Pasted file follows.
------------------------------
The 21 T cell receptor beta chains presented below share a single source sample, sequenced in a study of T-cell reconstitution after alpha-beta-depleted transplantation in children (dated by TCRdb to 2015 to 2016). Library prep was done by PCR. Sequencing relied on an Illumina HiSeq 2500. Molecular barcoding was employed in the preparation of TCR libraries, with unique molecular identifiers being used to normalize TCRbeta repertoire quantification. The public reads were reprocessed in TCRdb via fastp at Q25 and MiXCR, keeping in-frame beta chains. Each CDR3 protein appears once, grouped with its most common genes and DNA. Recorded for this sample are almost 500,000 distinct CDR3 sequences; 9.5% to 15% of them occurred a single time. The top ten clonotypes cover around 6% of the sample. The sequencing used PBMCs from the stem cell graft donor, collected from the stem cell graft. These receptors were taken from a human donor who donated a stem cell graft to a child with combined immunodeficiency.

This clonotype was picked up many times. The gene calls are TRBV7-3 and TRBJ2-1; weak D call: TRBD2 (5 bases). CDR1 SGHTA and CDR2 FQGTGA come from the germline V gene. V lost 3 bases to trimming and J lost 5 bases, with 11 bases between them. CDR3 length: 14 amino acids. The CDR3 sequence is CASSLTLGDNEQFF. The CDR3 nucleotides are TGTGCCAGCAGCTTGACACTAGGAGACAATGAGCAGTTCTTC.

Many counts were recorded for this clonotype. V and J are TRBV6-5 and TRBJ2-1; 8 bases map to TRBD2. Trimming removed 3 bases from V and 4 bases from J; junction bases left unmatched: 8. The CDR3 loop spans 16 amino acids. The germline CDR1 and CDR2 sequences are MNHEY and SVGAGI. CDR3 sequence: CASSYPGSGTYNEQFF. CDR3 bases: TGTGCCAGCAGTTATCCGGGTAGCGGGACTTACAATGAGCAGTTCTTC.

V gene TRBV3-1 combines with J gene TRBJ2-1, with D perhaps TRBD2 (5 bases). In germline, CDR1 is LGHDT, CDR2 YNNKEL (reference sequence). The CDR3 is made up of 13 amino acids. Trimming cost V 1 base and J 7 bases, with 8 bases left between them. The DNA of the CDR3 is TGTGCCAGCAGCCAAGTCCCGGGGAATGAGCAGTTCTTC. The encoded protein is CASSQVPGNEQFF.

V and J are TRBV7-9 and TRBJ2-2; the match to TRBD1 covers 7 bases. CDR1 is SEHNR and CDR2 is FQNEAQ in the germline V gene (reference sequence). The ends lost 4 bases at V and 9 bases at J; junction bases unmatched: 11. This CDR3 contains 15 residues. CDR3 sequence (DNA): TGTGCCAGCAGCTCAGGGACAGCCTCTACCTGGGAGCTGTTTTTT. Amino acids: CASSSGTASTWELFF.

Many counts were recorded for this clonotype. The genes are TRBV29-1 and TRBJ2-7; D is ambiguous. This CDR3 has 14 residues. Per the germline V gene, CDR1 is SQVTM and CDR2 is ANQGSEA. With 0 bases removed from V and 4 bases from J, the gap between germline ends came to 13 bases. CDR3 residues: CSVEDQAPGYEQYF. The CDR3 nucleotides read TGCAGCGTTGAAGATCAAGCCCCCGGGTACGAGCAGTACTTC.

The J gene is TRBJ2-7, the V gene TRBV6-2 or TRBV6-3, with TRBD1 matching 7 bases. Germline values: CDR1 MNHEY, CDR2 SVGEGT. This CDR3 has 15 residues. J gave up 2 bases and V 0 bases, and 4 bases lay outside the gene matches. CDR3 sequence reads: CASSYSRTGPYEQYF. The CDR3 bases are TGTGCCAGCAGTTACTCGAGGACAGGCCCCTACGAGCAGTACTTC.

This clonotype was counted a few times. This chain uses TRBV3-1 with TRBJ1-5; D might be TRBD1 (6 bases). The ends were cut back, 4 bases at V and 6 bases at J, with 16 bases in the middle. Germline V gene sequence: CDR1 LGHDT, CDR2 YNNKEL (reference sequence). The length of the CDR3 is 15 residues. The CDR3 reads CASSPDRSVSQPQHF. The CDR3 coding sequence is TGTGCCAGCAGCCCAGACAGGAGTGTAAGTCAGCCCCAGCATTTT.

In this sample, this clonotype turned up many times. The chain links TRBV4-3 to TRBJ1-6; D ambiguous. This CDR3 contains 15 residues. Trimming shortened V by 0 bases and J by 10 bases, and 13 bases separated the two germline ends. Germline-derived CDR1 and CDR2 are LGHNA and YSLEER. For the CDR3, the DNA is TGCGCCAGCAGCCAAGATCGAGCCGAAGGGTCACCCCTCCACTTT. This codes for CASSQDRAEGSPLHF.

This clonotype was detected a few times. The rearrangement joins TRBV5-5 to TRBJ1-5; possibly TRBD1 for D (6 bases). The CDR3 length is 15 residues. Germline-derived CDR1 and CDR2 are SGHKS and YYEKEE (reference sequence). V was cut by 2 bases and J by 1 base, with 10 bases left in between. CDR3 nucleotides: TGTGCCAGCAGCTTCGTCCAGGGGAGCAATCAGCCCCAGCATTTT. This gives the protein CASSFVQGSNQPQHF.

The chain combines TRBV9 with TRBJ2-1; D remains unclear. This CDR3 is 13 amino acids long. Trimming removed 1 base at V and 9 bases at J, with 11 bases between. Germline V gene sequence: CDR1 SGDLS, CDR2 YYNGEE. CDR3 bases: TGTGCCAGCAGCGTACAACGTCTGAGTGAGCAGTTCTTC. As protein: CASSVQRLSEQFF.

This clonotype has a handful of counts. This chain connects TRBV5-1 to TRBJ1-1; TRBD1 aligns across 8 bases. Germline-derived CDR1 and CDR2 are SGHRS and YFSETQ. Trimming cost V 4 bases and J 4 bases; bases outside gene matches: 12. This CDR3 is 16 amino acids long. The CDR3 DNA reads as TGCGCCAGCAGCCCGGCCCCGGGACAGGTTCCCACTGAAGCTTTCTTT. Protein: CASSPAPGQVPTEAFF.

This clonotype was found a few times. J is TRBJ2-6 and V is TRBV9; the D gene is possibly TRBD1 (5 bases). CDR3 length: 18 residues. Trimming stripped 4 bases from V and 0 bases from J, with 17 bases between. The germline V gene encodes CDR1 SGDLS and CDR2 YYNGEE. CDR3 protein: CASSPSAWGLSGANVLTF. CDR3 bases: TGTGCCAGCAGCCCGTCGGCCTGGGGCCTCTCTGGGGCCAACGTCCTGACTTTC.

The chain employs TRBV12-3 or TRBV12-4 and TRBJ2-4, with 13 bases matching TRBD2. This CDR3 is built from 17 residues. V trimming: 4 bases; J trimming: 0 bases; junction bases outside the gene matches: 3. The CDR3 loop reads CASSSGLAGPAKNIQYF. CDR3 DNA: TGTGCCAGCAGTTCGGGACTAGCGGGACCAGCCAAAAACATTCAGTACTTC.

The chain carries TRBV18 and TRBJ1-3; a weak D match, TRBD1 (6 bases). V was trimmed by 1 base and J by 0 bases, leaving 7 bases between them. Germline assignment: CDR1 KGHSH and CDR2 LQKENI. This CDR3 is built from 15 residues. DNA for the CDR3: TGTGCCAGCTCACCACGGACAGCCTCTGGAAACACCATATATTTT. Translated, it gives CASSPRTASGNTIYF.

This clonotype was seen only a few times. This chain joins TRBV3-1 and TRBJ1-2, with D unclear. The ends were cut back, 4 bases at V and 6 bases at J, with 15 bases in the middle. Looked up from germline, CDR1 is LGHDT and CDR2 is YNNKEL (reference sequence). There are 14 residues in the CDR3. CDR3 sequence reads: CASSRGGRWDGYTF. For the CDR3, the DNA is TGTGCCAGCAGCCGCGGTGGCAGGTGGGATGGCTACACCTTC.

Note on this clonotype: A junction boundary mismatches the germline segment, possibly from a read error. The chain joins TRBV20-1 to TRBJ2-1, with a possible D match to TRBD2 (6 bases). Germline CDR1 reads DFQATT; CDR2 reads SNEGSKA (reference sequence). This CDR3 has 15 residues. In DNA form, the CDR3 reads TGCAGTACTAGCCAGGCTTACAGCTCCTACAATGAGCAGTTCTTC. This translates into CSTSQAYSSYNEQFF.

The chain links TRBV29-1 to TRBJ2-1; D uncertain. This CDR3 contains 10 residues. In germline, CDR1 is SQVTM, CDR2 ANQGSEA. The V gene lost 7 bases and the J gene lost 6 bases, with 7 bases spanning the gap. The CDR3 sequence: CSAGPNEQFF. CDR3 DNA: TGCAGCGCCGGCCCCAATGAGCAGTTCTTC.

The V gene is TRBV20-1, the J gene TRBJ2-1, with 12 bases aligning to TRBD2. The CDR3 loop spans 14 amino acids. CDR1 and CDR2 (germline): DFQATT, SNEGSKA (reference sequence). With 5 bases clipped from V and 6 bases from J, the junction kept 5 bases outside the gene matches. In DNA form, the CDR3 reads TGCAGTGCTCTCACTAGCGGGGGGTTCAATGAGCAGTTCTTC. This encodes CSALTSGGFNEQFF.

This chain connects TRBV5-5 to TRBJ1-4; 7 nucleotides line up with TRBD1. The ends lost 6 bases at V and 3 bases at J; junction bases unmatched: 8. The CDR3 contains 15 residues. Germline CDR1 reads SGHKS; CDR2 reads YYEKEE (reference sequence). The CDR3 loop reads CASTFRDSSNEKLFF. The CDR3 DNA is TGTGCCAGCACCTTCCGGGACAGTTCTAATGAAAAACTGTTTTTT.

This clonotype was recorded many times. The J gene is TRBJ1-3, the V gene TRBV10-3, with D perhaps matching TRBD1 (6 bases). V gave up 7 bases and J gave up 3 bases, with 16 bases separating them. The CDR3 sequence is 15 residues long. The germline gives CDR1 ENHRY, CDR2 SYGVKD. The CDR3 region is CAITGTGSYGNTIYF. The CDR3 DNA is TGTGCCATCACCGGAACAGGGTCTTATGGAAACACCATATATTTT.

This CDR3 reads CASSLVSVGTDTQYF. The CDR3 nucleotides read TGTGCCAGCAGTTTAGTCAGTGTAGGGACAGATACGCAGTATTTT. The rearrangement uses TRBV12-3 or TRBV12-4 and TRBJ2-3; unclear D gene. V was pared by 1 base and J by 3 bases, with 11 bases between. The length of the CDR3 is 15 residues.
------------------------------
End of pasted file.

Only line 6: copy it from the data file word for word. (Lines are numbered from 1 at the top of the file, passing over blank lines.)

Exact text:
Many counts were recorded for this clonotype. The genes are TRBV29-1 and TRBJ2-7; D is ambiguous. This CDR3 has 14 residues. Per the germline V gene, CDR1 is SQVTM and CDR2 is ANQGSEA. With 0 bases removed from V and 4 bases from J, the gap between germline ends came to 13 bases. CDR3 residues: CSVEDQAPGYEQYF. The CDR3 nucleotides read TGCAGCGTTGAAGATCAAGCCCCCGGGTACGAGCAGTACTTC.